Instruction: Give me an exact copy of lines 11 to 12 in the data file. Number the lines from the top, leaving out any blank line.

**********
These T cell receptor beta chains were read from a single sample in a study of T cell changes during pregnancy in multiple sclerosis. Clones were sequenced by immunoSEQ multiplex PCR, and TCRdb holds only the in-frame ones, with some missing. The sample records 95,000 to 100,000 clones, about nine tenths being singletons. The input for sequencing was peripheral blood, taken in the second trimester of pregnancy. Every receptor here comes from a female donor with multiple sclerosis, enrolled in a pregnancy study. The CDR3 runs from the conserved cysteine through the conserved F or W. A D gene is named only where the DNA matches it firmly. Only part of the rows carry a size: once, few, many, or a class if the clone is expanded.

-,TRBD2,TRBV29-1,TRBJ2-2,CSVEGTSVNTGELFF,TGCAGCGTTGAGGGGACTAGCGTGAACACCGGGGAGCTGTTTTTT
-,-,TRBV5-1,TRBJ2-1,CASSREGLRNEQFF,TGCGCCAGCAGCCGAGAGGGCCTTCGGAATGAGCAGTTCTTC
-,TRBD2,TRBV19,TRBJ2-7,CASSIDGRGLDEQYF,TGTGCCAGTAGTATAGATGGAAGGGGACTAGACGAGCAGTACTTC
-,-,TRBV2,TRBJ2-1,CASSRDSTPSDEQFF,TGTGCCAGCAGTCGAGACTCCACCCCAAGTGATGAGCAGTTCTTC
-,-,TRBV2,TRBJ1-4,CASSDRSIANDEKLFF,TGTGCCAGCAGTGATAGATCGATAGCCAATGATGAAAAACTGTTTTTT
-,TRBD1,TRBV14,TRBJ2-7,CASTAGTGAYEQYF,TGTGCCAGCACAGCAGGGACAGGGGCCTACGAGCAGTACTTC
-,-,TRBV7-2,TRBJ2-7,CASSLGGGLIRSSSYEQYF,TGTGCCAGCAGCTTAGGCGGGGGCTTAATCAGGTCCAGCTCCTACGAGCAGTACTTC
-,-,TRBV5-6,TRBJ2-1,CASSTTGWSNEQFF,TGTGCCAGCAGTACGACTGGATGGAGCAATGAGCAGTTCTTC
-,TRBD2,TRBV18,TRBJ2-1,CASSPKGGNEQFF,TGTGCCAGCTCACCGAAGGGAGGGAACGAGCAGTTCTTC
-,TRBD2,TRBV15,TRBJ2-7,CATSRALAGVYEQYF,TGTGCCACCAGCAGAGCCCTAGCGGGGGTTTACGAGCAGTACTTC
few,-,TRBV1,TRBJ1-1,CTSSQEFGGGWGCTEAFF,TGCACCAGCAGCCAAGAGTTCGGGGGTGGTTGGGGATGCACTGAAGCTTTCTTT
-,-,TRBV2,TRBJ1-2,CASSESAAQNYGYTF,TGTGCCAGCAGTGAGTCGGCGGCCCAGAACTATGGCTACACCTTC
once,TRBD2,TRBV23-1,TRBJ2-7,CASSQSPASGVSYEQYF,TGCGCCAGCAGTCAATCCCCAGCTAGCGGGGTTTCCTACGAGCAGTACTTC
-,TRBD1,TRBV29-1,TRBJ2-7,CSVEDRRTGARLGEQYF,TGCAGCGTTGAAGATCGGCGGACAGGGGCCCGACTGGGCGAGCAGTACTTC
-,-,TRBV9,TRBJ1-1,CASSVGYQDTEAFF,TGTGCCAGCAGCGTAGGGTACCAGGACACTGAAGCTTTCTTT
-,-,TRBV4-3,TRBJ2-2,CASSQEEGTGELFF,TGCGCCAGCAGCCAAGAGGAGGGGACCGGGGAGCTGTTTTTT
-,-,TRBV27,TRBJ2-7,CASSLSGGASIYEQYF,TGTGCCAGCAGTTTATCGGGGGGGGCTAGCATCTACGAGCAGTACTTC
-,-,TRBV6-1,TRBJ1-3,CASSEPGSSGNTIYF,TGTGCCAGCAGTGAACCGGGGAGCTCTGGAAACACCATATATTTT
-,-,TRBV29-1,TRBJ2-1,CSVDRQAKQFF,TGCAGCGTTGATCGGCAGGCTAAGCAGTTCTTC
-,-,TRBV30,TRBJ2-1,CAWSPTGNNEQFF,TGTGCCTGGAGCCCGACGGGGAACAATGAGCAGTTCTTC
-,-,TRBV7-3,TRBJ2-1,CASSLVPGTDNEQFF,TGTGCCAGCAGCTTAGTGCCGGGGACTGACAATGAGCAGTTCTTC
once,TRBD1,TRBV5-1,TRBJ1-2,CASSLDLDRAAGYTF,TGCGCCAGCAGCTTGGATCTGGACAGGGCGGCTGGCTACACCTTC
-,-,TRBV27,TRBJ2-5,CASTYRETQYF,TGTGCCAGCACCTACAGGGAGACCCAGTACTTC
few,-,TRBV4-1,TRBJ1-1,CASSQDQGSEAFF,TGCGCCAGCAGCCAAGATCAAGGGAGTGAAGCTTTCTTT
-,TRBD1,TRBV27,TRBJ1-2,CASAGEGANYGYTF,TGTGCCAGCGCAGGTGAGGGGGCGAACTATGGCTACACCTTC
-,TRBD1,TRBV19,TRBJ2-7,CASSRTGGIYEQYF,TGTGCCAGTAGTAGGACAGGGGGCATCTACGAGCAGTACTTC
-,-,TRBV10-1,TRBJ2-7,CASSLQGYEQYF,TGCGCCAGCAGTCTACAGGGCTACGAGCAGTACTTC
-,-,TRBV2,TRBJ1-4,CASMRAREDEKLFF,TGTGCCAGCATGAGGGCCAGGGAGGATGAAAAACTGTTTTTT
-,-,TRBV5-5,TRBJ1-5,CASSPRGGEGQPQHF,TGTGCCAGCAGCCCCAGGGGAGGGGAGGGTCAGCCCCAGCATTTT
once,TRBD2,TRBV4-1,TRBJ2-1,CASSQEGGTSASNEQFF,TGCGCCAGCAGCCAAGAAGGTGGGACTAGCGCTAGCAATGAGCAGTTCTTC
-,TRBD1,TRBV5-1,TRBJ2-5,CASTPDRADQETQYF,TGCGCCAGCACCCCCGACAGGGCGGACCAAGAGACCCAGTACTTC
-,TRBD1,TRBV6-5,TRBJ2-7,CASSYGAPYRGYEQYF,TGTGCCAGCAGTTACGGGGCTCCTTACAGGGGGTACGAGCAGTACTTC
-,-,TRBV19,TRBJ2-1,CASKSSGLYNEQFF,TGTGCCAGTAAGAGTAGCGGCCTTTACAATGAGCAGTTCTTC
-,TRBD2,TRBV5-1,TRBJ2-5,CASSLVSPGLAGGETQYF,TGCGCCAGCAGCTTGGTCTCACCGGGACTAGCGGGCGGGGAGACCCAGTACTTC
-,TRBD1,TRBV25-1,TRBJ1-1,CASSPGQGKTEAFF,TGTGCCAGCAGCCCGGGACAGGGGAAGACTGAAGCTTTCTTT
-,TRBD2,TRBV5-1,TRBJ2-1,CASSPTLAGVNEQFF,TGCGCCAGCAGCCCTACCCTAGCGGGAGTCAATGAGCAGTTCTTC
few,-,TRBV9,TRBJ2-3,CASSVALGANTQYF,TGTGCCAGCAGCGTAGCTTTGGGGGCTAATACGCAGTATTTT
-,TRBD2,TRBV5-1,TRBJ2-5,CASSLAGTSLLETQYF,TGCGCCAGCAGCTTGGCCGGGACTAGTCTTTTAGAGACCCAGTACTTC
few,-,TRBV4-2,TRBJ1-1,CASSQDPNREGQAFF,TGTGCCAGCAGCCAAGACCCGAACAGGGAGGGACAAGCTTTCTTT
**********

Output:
-,TRBD2,TRBV15,TRBJ2-7,CATSRALAGVYEQYF,TGTGCCACCAGCAGAGCCCTAGCGGGGGTTTACGAGCAGTACTTC
few,-,TRBV1,TRBJ1-1,CTSSQEFGGGWGCTEAFF,TGCACCAGCAGCCAAGAGTTCGGGGGTGGTTGGGGATGCACTGAAGCTTTCTTT